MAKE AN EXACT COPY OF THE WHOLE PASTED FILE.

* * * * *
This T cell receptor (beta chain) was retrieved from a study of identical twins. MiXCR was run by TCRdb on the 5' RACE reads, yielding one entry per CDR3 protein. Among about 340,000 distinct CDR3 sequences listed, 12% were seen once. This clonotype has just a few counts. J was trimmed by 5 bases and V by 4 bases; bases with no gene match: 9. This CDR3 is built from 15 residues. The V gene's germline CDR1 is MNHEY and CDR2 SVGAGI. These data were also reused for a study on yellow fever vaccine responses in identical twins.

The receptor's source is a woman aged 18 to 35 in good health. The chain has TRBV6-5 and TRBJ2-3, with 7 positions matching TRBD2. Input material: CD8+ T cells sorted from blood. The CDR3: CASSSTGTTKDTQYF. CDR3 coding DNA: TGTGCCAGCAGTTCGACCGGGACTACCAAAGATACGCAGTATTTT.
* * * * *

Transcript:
This T cell receptor (beta chain) was retrieved from a study of identical twins. MiXCR was run by TCRdb on the 5' RACE reads, yielding one entry per CDR3 protein. Among about 340,000 distinct CDR3 sequences listed, 12% were seen once. This clonotype has just a few counts. J was trimmed by 5 bases and V by 4 bases; bases with no gene match: 9. This CDR3 is built from 15 residues. The V gene's germline CDR1 is MNHEY and CDR2 SVGAGI. These data were also reused for a study on yellow fever vaccine responses in identical twins.

The receptor's source is a woman aged 18 to 35 in good health. The chain has TRBV6-5 and TRBJ2-3, with 7 positions matching TRBD2. Input material: CD8+ T cells sorted from blood. The CDR3: CASSSTGTTKDTQYF. CDR3 coding DNA: TGTGCCAGCAGTTCGACCGGGACTACCAAAGATACGCAGTATTTT.